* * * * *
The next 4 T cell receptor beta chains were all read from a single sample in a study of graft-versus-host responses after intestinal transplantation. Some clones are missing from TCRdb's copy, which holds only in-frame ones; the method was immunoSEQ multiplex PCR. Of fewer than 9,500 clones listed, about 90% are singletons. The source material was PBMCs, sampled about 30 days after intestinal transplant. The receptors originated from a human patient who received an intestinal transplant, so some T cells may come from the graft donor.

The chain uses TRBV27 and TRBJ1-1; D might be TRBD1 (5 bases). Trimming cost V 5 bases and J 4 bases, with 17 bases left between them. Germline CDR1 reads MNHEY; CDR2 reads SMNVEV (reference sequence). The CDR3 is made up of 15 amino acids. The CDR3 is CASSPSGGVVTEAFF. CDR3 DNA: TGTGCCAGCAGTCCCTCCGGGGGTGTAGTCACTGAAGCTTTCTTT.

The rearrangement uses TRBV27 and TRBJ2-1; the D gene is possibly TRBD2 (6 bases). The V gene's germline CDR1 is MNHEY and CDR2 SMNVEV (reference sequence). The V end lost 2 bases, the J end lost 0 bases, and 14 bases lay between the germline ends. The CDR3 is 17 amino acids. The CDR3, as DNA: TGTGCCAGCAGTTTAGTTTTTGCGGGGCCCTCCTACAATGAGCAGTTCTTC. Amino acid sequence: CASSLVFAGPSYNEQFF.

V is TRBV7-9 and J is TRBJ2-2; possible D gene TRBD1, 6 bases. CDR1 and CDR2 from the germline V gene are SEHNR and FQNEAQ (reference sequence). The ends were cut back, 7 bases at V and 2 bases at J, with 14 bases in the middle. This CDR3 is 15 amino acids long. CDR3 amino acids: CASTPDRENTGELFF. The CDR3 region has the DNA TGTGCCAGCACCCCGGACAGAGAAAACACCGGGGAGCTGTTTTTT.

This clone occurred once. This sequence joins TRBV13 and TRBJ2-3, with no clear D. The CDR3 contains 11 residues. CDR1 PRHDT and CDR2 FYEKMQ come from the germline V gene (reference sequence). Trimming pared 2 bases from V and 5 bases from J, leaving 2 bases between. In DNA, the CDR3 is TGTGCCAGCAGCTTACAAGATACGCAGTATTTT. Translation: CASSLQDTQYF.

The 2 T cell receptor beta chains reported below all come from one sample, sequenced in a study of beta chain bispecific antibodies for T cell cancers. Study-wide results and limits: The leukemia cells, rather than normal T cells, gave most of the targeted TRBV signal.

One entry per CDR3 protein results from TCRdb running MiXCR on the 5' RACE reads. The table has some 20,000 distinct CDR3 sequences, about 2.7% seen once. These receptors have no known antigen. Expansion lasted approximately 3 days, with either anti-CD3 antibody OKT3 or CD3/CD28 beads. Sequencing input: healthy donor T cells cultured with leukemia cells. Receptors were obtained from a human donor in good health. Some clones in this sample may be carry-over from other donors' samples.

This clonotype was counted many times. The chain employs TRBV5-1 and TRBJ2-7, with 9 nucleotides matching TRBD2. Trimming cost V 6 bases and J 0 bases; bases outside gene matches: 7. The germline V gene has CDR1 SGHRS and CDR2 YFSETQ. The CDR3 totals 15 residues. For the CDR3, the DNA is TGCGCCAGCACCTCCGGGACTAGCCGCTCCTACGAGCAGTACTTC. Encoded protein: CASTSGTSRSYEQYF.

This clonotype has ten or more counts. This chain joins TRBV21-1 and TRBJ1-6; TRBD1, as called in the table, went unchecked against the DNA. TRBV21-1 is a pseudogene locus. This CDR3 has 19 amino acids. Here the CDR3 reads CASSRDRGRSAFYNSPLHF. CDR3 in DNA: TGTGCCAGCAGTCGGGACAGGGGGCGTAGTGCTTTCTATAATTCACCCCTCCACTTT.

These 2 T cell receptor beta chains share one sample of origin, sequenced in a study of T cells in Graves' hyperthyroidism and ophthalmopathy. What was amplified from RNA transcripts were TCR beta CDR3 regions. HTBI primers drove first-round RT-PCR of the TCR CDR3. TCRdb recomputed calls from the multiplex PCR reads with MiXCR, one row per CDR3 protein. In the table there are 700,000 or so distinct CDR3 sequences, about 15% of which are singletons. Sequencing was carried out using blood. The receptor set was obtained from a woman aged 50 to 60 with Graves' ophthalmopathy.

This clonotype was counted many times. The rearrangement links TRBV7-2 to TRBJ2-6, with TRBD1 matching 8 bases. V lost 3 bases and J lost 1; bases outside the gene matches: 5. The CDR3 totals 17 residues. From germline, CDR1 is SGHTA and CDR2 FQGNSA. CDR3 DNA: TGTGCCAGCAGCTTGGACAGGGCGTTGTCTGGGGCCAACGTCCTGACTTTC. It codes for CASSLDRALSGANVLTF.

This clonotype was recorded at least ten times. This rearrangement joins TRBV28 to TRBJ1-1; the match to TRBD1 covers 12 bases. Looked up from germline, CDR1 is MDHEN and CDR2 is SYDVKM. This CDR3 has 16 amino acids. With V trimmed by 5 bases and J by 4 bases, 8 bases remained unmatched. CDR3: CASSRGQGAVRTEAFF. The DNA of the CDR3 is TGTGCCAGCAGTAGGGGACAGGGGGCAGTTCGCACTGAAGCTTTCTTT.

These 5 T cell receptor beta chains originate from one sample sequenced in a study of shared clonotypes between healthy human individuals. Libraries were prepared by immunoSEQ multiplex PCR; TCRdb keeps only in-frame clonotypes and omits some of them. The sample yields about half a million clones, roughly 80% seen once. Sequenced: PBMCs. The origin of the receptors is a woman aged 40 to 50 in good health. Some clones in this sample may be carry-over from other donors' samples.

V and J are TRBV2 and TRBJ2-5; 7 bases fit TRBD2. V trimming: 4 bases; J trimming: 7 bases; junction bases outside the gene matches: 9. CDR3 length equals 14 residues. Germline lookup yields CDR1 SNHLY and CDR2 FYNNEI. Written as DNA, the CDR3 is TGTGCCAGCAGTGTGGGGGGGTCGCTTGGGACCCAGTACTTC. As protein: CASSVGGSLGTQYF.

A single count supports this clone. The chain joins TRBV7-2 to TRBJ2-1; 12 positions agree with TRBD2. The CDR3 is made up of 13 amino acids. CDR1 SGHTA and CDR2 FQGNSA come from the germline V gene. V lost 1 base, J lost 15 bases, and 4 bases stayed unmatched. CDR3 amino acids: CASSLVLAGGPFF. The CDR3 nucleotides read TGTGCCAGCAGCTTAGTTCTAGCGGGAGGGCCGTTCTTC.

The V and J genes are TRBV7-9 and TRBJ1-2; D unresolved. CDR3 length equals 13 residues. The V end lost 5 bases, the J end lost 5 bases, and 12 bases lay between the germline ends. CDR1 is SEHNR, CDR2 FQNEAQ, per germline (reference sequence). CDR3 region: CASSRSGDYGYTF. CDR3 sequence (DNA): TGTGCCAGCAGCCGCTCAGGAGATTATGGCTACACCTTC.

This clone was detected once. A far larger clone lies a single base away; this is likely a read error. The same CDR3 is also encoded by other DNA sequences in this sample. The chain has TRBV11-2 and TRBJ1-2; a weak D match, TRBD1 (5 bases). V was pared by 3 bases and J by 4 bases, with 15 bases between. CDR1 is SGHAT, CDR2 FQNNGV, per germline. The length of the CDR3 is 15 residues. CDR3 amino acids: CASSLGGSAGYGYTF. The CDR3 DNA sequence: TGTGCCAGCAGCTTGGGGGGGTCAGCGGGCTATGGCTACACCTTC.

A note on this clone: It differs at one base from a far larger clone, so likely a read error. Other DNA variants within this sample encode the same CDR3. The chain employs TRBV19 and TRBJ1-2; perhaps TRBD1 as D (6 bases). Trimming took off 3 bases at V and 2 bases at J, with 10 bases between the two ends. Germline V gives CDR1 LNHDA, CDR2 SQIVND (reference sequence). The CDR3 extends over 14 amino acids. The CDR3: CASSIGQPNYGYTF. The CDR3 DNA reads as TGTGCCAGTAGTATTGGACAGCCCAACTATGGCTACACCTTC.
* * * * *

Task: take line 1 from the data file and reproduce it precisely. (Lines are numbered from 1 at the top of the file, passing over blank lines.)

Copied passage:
The next 4 T cell receptor beta chains were all read from a single sample in a study of graft-versus-host responses after intestinal transplantation. Some clones are missing from TCRdb's copy, which holds only in-frame ones; the method was immunoSEQ multiplex PCR. Of fewer than 9,500 clones listed, about 90% are singletons. The source material was PBMCs, sampled about 30 days after intestinal transplant. The receptors originated from a human patient who received an intestinal transplant, so some T cells may come from the graft donor.